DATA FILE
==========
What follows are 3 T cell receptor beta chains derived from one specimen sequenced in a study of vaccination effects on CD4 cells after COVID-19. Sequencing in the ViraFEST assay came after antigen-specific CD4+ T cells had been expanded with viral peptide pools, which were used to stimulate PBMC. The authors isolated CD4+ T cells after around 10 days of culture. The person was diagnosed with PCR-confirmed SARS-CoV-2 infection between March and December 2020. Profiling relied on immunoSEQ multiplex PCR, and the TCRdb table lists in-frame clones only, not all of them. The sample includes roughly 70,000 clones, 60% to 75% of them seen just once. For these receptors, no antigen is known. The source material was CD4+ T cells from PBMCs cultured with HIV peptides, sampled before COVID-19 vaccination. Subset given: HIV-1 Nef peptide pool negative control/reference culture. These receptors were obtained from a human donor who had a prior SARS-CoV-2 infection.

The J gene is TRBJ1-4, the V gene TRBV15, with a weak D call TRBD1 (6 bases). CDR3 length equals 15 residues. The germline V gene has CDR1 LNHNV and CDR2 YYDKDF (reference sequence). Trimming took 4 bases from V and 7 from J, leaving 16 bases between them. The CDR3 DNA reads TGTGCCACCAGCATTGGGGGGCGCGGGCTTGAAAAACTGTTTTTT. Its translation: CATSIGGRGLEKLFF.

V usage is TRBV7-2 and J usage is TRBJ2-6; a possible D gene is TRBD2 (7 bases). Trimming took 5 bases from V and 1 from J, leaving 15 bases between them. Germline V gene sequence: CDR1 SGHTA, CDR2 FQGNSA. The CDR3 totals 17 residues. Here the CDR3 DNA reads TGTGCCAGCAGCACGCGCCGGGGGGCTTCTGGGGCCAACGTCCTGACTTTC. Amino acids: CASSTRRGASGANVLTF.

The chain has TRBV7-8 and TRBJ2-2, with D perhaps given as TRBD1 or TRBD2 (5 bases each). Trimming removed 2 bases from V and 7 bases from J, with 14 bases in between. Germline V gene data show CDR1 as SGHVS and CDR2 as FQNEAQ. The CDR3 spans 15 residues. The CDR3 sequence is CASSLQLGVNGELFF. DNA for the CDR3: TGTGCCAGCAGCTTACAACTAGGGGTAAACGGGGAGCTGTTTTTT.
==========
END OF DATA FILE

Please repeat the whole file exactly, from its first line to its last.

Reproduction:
What follows are 3 T cell receptor beta chains derived from one specimen sequenced in a study of vaccination effects on CD4 cells after COVID-19. Sequencing in the ViraFEST assay came after antigen-specific CD4+ T cells had been expanded with viral peptide pools, which were used to stimulate PBMC. The authors isolated CD4+ T cells after around 10 days of culture. The person was diagnosed with PCR-confirmed SARS-CoV-2 infection between March and December 2020. Profiling relied on immunoSEQ multiplex PCR, and the TCRdb table lists in-frame clones only, not all of them. The sample includes roughly 70,000 clones, 60% to 75% of them seen just once. For these receptors, no antigen is known. The source material was CD4+ T cells from PBMCs cultured with HIV peptides, sampled before COVID-19 vaccination. Subset given: HIV-1 Nef peptide pool negative control/reference culture. These receptors were obtained from a human donor who had a prior SARS-CoV-2 infection.

The J gene is TRBJ1-4, the V gene TRBV15, with a weak D call TRBD1 (6 bases). CDR3 length equals 15 residues. The germline V gene has CDR1 LNHNV and CDR2 YYDKDF (reference sequence). Trimming took 4 bases from V and 7 from J, leaving 16 bases between them. The CDR3 DNA reads TGTGCCACCAGCATTGGGGGGCGCGGGCTTGAAAAACTGTTTTTT. Its translation: CATSIGGRGLEKLFF.

V usage is TRBV7-2 and J usage is TRBJ2-6; a possible D gene is TRBD2 (7 bases). Trimming took 5 bases from V and 1 from J, leaving 15 bases between them. Germline V gene sequence: CDR1 SGHTA, CDR2 FQGNSA. The CDR3 totals 17 residues. Here the CDR3 DNA reads TGTGCCAGCAGCACGCGCCGGGGGGCTTCTGGGGCCAACGTCCTGACTTTC. Amino acids: CASSTRRGASGANVLTF.

The chain has TRBV7-8 and TRBJ2-2, with D perhaps given as TRBD1 or TRBD2 (5 bases each). Trimming removed 2 bases from V and 7 bases from J, with 14 bases in between. Germline V gene data show CDR1 as SGHVS and CDR2 as FQNEAQ. The CDR3 spans 15 residues. The CDR3 sequence is CASSLQLGVNGELFF. DNA for the CDR3: TGTGCCAGCAGCTTACAACTAGGGGTAAACGGGGAGCTGTTTTTT.